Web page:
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Rust, Rust, Rust

Written by Randy Gerdin on April 1, 2016

I have a son who lives in Portland, Oregon who bought his used car here in Minnesota. The car spent much of its life here in the Snow Belt and some time out east. Anyway, it has seen its share of winter driving and salt covered roads. He told me he took his car in for service and they joshed him about that rusty car from Minnesota. They do not have rust problems in Portland. These days, the bodies of our vehicles hold up pretty well, but vehicles are still made of steel, and steel rusts. In fact, we had a couple of vehicles in within the last month that were so rusted underneath that one of them almost had the engine fall down due to a rusted engine cradle, it had to be towed to the dealer for a recalled/updated engine cradle. The other vehicle had a left front strut tower rust out so badly that the vehicle was undrivable and unrepairable, so off to the salvage yard it went. The point is that without having your vehicle up in the air and thoroughly inspected, you may not know the true condition of the underside of your vehicle.

In most cases, everyday drivers last about 20 to 25 years. But there are a some models that have a few specific problems like the ones I mentioned. Still, you may not have any major structural issues with your vehicle, but the salt does its work by rusting and corroding many items. One thing we see commonly is brake systems that are rusted, some to the point of the system not functioning properly. In many cases, a good cleaning and lubrication with the proper lubricants (yes, there are special lubricants for different systems) is all it takes to put it back in top shape. Of course salt sprays up and seems to get on everything. This does little harm itself, but it does affect removal of nuts and bolts as things are disassembled for replacement. We have experienced bolts breaking off when replacing everything from exhaust system parts to water pumps. We have taken things apart and found parts literally rusted away.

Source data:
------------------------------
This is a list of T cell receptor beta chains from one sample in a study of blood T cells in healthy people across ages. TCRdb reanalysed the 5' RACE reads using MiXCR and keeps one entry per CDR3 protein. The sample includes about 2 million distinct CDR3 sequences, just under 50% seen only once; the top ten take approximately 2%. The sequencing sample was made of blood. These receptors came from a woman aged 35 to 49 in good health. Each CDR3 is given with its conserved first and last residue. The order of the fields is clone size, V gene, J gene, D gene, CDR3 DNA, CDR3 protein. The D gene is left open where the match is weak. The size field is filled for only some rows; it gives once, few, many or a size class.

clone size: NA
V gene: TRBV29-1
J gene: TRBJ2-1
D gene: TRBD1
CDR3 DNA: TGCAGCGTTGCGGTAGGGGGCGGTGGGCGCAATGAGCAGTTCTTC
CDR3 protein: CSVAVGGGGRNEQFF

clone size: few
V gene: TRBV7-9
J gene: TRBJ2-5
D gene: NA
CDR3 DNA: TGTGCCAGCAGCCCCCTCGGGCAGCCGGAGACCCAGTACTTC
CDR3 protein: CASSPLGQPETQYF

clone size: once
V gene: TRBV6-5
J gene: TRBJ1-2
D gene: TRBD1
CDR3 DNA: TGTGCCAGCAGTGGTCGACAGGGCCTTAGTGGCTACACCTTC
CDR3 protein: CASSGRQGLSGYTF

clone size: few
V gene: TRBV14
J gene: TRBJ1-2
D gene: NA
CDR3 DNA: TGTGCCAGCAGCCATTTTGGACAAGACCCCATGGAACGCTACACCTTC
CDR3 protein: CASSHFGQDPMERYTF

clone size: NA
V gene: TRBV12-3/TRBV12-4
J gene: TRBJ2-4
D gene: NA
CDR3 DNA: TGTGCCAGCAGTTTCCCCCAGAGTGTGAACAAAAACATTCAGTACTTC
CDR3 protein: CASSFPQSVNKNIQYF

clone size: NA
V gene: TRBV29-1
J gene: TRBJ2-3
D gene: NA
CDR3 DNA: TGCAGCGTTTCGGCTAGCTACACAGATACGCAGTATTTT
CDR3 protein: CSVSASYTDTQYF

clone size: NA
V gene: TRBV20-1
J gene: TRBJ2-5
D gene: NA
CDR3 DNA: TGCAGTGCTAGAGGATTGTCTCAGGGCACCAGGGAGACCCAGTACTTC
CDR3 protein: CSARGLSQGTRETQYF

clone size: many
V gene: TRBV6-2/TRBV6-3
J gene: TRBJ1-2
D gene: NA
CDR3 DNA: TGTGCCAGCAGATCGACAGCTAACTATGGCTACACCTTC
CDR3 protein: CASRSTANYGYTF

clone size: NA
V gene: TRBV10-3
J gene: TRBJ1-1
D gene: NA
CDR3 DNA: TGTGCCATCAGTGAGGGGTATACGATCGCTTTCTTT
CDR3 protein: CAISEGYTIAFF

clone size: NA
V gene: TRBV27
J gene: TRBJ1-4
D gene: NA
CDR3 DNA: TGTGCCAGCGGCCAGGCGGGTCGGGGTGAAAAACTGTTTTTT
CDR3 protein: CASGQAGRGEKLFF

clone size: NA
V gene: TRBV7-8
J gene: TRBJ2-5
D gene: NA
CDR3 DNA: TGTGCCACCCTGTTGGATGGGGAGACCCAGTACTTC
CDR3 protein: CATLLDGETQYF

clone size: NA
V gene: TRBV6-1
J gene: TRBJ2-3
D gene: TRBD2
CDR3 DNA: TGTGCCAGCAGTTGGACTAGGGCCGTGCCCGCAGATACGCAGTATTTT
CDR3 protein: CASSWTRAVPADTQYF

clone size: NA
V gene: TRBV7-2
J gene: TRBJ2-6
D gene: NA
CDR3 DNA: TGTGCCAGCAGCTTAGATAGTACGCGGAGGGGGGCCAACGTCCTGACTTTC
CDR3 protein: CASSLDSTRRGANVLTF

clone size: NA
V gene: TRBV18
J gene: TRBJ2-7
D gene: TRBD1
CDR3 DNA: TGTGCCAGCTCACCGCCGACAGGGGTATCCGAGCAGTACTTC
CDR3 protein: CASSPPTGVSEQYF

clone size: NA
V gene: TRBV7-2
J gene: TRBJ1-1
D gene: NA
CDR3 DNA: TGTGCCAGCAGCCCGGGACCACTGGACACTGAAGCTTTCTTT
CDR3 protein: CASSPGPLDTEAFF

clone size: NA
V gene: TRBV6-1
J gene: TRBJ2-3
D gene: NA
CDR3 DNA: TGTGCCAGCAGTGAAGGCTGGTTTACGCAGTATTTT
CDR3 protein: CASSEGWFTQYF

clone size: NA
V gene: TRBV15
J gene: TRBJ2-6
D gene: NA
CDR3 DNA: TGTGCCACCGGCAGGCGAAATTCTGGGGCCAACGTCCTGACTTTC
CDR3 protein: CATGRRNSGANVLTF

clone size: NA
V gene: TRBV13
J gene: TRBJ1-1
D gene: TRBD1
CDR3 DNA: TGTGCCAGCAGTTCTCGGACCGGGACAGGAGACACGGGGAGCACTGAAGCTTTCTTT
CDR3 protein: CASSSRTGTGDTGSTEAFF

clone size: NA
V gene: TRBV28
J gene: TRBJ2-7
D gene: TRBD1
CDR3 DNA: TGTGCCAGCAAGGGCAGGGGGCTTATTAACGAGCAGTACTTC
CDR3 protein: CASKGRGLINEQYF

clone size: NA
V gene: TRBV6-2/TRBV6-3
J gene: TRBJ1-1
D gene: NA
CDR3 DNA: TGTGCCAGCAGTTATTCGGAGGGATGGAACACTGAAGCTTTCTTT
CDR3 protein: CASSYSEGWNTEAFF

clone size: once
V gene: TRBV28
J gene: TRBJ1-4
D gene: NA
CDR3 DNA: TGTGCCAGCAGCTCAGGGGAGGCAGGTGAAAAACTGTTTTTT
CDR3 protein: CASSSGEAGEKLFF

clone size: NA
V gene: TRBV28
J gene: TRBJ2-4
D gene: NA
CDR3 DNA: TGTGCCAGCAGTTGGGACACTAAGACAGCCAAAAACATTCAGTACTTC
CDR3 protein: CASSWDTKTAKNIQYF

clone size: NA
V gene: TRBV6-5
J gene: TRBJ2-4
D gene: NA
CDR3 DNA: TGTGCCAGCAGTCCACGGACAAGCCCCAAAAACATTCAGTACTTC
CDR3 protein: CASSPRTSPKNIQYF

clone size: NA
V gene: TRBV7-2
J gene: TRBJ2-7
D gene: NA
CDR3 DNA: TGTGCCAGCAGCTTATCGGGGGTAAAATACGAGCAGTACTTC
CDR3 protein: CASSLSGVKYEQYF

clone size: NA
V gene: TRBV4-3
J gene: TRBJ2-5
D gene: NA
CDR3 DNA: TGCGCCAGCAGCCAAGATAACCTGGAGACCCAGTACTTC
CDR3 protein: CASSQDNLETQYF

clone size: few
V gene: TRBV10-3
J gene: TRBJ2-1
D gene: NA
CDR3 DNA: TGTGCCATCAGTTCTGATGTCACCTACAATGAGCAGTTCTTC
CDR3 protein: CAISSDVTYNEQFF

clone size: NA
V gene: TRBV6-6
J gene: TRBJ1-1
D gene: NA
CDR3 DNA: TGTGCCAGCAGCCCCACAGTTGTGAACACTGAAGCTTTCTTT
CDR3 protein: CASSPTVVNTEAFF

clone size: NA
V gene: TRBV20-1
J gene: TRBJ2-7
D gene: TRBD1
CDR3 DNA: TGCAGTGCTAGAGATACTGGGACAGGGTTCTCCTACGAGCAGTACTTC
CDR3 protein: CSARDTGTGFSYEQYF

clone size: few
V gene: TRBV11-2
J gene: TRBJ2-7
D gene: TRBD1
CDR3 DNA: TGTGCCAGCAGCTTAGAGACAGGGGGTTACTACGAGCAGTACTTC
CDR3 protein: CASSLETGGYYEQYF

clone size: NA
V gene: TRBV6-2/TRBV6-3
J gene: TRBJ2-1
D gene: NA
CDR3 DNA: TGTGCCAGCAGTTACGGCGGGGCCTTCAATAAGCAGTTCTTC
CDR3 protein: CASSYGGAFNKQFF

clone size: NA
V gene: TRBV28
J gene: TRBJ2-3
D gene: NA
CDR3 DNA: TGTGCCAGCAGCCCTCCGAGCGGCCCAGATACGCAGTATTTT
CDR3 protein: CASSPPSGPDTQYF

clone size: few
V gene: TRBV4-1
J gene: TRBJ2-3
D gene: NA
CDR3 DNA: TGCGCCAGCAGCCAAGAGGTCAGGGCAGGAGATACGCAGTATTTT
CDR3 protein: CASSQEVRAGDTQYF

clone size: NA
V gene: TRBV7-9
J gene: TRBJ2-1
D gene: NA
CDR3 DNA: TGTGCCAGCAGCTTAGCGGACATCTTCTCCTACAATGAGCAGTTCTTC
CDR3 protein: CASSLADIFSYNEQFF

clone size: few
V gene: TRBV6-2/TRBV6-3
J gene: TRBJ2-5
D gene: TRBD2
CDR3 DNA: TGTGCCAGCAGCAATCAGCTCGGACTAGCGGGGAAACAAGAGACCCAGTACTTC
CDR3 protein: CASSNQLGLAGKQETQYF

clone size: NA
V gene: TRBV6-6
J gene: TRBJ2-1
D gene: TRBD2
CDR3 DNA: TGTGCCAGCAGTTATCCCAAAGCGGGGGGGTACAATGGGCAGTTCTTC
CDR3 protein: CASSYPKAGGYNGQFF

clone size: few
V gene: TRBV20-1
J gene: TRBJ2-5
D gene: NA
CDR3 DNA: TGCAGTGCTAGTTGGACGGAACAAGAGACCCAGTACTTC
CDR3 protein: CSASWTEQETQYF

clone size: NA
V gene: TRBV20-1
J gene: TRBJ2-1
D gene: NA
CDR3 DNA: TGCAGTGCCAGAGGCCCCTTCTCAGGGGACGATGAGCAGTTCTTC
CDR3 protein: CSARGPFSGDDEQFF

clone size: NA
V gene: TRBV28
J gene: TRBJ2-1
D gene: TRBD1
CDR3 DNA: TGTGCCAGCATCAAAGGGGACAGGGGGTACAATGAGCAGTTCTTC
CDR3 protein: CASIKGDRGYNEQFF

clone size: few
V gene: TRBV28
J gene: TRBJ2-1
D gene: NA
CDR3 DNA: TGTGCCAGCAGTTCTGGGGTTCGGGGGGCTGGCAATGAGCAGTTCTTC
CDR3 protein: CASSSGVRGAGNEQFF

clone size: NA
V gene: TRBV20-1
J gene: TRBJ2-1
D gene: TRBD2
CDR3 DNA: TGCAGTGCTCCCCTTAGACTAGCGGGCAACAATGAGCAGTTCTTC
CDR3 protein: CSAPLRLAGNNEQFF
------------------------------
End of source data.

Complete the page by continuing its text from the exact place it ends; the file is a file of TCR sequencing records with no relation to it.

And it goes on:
One other issue is that our vehicles are made out of so many different materials that in some cases the materials (we call them dissimilar metals) chemically react with the salt and water spray. This can cause things to seize up and stop working. This can be especially true if it is something that you may not use often. One time we had a rear door that would barely open because the driver never opened that door. Usually these types of things can be cleaned up, lubricated, and put back into working order. It seems each spring we see our share of vehicles come in with rusted out brake lines. Again, they are steel and steel rusts completely through the brake line causing a brake leak. These usually are not fun. Your brakes may work fine one moment and then if a line blows you may all of a sudden have a low or spongy brake pedal and stopping distances are greatly increased.

Along with external brake lines rusting they can also rust from the inside out. Brake fluid itself has a characteristic that if left open, the fluid itself will absorb moisture. This moisture mixes with the brake fluid and it travels in the system and can cause internal brake failure. We had a vehicle in the other day that had a left front brake seize. The metal caliper piston in the caliper had frozen. The brake would apply, but would not release. This is one reason why it is recommended to have your brake system flushed out every few years. This contaminated fluid, of course, gets into all the parts of the brake system including the anti-lock unit and master cylinder. These are a couple very expensive items that can be cared for with a brake fluid flush.

I know it is impossible to keep the water and salt off your vehicle during the winter, it is a fact of life. Frequent car washes are helpful, especially the types that blast under the vehicle to wash the corrosive agents away. But with winter comes salt. I Hate When That Happens!

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